Response to the Law of War Handbook
I thoroughly enjoyed this reading. Being taken through a brief history of the rules of war was quite refreshing and enlightening. This reading did a great job of boiling down the points into concise statements, with lots of references to known and popular events. Though there was little in the way of opinion, the facts were carefully chosen to provide what seems to be a common ground that worldwide laws of war are based on. I also liked seeing statements referencing the lack of a perfect system, solidifying the fact that this is a hotly debated topic even today. Overall this reading’s author was concise and informative, and presented historical facts well.
Response to The Art of War
“Know thy enemy”
SunTzu may be one of the first prolific writers about the theories of war. As such, he presents a very interesting view about war as an Art, already qualifying it as more than just conflict, in his mind. This art, he reasons, should ideally be quick, decisive, and overall efficiency. In this excerpt, he speaks little of morality, other than acknowledging its presence in considering war. His theories about war seem to mostly boil down to using tactics that are the most beneficial to wage war, often reducing the costs associated with it. By making decisive victories, there is minimal bloodshed, allowing the victor to easily take control and resume normal activities quickly. Several times, Sun Tzu bemoans inefficiency and poor planning, as they can lead to less than effective military campaigns, which are also likely to be more costly. Almost all of what is presented in this excerpt points to Sun Tzu being motivated to maintain “rules of war” for purely a tactical advantage – keeping captured soldiers alive bolsters the military, not harming civilians keeps the populations happy and removes them as a factor in planning.He does speak with a sense of honor that should be carried by those who make war, but it is unclear if this is a product of the society from which he came, or actually another tactical belief he held. Summing up Sun Tzu seems to point toward using efficient tactics to crush the enemy, which may also lead to more “honorable” warfare.
Response to The Prince
“It is better to be feared than loved, if you cannot be both”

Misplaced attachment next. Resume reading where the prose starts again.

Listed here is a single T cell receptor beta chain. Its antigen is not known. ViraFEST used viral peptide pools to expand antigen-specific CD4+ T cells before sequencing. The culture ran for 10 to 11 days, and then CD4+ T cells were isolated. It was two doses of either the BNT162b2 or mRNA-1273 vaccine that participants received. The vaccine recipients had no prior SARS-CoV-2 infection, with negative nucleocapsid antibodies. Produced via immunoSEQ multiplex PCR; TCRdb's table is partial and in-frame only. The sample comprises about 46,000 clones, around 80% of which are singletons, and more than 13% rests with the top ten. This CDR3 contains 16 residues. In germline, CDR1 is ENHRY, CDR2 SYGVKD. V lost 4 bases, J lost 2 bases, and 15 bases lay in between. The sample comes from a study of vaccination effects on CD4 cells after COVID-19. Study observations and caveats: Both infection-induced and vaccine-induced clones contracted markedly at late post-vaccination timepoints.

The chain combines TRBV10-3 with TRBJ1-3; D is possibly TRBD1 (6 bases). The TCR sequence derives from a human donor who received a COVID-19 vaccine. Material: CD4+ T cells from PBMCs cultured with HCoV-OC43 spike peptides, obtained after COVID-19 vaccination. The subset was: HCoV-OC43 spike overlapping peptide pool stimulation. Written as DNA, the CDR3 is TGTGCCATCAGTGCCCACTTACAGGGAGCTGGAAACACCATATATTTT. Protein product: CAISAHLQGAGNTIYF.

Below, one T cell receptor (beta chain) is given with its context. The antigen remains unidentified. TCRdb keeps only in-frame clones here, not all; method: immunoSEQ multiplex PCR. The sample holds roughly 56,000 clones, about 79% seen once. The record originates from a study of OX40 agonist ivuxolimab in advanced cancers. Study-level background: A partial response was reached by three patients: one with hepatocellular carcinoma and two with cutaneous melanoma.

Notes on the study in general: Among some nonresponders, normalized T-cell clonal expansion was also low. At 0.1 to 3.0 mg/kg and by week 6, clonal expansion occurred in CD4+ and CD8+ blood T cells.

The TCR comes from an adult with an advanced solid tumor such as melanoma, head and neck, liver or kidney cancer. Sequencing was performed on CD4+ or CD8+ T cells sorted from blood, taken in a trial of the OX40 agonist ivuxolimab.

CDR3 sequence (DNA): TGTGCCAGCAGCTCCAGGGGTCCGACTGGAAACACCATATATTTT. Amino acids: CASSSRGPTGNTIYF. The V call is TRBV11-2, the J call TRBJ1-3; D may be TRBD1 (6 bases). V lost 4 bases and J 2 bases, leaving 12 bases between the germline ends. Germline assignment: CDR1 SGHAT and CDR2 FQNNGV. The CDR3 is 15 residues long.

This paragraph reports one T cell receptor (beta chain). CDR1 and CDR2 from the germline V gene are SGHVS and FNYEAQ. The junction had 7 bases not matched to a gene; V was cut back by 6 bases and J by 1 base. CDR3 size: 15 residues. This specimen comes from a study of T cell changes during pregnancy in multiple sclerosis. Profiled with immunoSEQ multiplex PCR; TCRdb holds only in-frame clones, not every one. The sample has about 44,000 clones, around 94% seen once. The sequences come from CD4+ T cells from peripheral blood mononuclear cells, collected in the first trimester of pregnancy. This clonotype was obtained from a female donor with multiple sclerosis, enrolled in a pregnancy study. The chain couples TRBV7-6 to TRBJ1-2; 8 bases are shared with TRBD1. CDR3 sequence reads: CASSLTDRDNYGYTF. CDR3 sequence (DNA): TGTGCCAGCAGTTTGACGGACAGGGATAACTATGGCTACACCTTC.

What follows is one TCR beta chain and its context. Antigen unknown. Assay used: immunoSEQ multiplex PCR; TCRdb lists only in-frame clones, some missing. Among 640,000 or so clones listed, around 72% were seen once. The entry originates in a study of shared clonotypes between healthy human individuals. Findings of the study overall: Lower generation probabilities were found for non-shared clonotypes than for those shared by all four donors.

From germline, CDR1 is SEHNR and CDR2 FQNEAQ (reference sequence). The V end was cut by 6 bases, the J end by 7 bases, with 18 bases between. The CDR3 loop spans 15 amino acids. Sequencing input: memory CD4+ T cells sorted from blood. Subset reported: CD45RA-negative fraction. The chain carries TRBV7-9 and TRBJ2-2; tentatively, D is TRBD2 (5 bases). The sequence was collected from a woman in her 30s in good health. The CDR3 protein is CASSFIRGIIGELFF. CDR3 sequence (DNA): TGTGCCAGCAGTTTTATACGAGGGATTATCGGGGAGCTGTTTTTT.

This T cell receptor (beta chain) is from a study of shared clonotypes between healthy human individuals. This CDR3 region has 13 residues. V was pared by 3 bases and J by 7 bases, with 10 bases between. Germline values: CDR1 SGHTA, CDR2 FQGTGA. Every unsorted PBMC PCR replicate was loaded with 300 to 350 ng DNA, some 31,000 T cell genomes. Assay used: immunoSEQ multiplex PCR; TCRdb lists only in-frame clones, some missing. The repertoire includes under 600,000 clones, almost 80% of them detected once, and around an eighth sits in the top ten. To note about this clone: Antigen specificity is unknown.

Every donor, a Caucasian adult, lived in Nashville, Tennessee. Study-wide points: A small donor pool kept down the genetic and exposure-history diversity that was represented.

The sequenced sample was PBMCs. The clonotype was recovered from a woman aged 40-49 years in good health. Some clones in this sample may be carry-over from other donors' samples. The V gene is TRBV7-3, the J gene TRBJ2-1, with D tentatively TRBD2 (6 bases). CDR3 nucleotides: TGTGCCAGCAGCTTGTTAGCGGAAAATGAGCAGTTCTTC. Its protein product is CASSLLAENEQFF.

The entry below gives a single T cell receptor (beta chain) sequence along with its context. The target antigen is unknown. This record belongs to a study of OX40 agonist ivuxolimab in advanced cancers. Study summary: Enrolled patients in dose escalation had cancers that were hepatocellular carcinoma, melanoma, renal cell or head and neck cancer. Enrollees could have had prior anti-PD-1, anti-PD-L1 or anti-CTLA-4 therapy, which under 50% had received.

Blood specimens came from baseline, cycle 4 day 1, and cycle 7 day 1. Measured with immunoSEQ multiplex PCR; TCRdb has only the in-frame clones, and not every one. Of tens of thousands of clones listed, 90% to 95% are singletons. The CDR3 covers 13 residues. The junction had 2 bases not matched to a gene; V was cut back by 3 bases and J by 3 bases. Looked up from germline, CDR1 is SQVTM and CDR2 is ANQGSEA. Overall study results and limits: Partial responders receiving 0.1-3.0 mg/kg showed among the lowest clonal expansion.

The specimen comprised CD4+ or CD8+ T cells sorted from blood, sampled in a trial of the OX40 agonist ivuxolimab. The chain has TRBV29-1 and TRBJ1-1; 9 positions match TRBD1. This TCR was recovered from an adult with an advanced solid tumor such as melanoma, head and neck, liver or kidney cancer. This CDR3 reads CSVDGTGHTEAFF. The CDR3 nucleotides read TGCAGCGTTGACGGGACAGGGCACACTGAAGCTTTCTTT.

Machiavelli speaks in this excerpt about the political side of war. Describing first that war both the right and obligation of “Princes”, which I interpret as those rulers who also were responsible for leading their troops into battle, he speaks about the facts of using war as a tool for a princeship, as it assists in gaining and maintaining power. He then moves into the more interesting commentary, concerning the things that a prince should concern themselves with on a political front, as well as in terms of their relationship with the people, including their fighting force He speaks on a very practical level, describing very honest, human characteristics that can and should be leveraged by the “Prince” to ensure their reign of power. This focus on “the war at home” is a very important component, as Machiavelli points out, because without the support of the people, through love (or more likely, fear) the “Prince” will not remain so for long. Machiavelli asks the reader to consider the political scene as well when waging war.
Response to On War
“War is the continuation of politics by other means”
Clausewitz is primarily concerned with ensuring that their is little “sugarcoating” applied to war – it is not an art, but rather, an unfortunate political maneuver that falls within the realm of human nature. He wishes to present war as honestly as possible, citing that humans seem to have little interest in actually preventing war, using current firearms development as evidence for the human desire to continue improving conflict. And in many ways, he is correct. The politics of war are a massively tricky thing, a game played by many, but understood by few. It is certainly Clausewitz’s opinion that war is an unfortunate reality, but he offers little in the way of suggestions to improve the situation.
Response to Sherman
Sherman’s letter to his superiors echoes a lot of the ideals that were being formed about war because of the US Civil War. His plans to evacuate Atlanta before laying it to waste seem to show that he does feel remorse at the atrocities that have become the norm during this brutal conflict. And in his later letter, he sounds even more worn out by war, and is ready for things to end. It brings an interesting human element to the topic of war, where the horrors of the act are not lost upon those who are asked to commit it. Sherman’s reflection is especially powerful, given his known tendencies for complete destruction of the enemy.